But those who are already Catholic understand that taking a vow of marriage precludes them from becoming a priest, he said.
They understand that if they marry, “they have made a lifelong commitment to one person to the exclusion of all others,” Magnoni said. “Anybody who has had a marriage and a family understands that that commitment is an overarching and completely fully demanding vocation. There should be no confusion on their part on why it should be that the church does not allow for an exception to that.”
In McMichael’s case, the fact that his children were already grown was likely a factor, Magnoni said.
At present, there are somewhere around 100 priests in the U.S. in situation similar to his, McMichael said. He doesn’t think he and others like him are paving the way for the general acceptance of marriage for priests.
“It’s not a step toward married clergy as the norm, and I think that’s made very clear throughout the process,” McMichael said.
As McMichael tells it, his transition from Lutheran to Catholic, and from Lutheran pastor to Catholic priest, was a lengthy one.
He was born into a Swedish-rooted Lutheran congregation, where pastors and congregation are, in his words, “very comfortable with Catholic forms, with the Eucharist, with vestments, with a high view of the clergy. … That was the kind of Lutheran I was, and the kind of Lutheran religion I was attempting to live.”
He got his religious training in a seminary that included other young men training for the Catholic priesthood, and he always felt comfortable with an inclusive view of the Christian faith. As he saw it, reunification of all Christian churches was the ultimate goal, and the reunification of Lutherans with Catholics was part of that.
The Catholic Church has taken significant steps in that direction in the past 50 years, McMichael said, shifting to celebration of the Mass in local languages and working to smooth out theological differences over the role of faith, good works and divine grace in human salvation.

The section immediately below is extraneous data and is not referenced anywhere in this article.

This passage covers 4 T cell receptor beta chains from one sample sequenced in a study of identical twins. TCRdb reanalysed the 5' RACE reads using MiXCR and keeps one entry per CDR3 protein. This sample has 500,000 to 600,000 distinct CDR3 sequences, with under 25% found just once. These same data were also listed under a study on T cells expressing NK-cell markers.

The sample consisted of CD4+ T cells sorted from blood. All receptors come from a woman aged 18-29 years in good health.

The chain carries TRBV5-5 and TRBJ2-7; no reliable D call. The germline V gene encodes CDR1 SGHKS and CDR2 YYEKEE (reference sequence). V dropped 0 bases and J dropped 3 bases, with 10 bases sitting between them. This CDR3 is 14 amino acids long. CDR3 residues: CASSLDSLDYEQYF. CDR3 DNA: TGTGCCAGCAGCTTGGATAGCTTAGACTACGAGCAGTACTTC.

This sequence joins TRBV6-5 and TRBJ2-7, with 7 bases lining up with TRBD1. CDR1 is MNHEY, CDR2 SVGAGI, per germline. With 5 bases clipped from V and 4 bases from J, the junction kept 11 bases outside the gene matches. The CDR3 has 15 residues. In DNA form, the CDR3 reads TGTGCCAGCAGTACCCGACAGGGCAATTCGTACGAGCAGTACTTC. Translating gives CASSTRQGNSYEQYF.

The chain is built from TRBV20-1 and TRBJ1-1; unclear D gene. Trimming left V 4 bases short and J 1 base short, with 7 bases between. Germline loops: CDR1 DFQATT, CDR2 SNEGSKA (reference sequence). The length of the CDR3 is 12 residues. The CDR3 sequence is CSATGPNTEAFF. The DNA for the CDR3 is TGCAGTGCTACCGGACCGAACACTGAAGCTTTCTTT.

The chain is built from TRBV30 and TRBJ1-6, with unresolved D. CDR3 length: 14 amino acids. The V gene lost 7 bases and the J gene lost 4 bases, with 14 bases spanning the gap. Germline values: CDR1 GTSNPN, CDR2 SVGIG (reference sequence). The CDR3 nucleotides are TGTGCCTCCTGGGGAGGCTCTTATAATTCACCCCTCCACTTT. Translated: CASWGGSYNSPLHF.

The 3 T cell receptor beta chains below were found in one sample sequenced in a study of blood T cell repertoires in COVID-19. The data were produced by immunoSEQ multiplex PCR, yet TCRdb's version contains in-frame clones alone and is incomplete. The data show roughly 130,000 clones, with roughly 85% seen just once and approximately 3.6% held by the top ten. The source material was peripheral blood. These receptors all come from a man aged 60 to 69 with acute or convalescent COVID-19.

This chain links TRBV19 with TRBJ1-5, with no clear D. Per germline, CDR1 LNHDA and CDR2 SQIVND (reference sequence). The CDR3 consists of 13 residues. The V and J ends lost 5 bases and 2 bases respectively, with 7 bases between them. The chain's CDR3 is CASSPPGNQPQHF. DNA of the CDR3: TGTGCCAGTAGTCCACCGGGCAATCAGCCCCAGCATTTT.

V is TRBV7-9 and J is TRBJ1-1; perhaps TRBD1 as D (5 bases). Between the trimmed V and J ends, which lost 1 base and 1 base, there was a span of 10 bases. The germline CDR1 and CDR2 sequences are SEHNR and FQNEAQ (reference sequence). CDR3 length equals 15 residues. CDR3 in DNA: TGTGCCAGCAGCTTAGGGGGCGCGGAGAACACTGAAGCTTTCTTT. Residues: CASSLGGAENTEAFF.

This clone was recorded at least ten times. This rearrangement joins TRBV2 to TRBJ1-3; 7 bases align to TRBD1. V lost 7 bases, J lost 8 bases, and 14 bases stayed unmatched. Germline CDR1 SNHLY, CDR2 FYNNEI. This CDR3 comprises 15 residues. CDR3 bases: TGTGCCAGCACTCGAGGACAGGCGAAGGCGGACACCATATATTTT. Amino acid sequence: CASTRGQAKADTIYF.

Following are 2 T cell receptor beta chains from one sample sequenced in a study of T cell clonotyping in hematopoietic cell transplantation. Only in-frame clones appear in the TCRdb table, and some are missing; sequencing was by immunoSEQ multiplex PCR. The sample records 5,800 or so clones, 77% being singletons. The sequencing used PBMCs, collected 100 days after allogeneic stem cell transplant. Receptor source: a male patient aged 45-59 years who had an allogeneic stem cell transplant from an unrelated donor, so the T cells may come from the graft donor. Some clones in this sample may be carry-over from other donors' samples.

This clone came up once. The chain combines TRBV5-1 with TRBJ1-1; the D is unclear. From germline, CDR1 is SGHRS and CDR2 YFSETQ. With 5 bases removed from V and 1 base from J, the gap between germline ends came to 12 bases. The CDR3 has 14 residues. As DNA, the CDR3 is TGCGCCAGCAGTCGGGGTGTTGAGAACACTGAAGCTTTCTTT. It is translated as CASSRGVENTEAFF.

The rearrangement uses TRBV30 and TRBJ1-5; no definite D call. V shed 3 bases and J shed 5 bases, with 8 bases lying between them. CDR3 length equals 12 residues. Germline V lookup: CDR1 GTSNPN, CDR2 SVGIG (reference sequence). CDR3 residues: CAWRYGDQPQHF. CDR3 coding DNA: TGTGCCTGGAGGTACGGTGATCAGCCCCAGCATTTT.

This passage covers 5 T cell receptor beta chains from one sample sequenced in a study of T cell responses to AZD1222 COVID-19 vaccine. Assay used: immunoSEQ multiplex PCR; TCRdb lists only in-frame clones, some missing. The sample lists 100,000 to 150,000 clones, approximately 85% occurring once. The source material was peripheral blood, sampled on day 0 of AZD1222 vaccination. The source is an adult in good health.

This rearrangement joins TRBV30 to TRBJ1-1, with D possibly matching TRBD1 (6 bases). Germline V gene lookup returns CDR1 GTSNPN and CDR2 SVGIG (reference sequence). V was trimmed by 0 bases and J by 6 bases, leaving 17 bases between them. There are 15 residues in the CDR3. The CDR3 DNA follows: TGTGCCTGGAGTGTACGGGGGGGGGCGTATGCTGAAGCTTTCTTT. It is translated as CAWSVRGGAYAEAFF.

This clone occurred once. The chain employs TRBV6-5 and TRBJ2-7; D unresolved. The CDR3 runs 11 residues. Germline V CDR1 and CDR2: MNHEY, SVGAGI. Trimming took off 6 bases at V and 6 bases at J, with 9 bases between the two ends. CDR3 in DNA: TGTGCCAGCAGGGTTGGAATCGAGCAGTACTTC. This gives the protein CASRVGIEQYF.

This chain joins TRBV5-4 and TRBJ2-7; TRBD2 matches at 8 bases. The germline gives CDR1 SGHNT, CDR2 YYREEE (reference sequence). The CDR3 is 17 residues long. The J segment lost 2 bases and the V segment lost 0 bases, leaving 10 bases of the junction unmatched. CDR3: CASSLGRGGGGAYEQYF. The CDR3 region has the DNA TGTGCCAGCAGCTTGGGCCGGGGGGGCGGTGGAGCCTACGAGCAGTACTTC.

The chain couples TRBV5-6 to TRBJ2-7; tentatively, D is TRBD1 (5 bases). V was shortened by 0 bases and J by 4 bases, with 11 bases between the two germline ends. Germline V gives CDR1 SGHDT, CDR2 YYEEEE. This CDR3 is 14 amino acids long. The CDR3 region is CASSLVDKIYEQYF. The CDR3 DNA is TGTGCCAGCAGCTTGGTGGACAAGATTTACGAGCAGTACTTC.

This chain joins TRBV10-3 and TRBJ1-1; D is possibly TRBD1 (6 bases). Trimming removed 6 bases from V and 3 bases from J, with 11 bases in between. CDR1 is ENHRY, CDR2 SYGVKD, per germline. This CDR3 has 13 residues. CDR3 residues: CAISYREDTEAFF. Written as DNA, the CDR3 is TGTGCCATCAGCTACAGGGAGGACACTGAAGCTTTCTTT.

But as McMichael saw it, the Evangelical Lutheran Church in America was moving in a different direction in the years leading up to his decision to leave, away from the traditional liturgy and becoming more “Protestant,” more concerned with maintaining a separate denominational identity.
“Some of us had to deal with the question of whether we belonged,” he said.
McMichael and his wife decided they didn’t. Both made the conversion to the Roman Catholic Church, and both had to submit to “a stack of paperwork” as the first step toward McMichael’s Catholic ordination.
“Rome, and the Archdiocese of Seattle, wanted to have a sense of who I was, and why I was coming,” McMichael said.
He acknowledges that not everyone in his new church, or his old one, may be supportive of what he has done. But he has received support aplenty. Some former parishioners at Hope Lutheran went to Seattle for his ordination, and members of Assumption also have been welcoming, he said.
He said he especially values the diversity of the Catholic Church: The Assumption congregation is a rainbow of ethnic groups, income levels, and theological viewpoints.
“It has been especially gratifying to be received by people who are coming from very different theological perspectives,” he said. “I just rejoice in the gathering for Eucharist with this incredible diversity of people. … This is the one thing that would bring them together.”
He hopes that his own ministry will further unite, rather than divide.
“Not everyone can do what I did or would want to,” he said. “I would hope that it would encourage better relations between Lutherans and Catholics.”
Seattle Times staff reporter Janet I. Tu contributed to this report.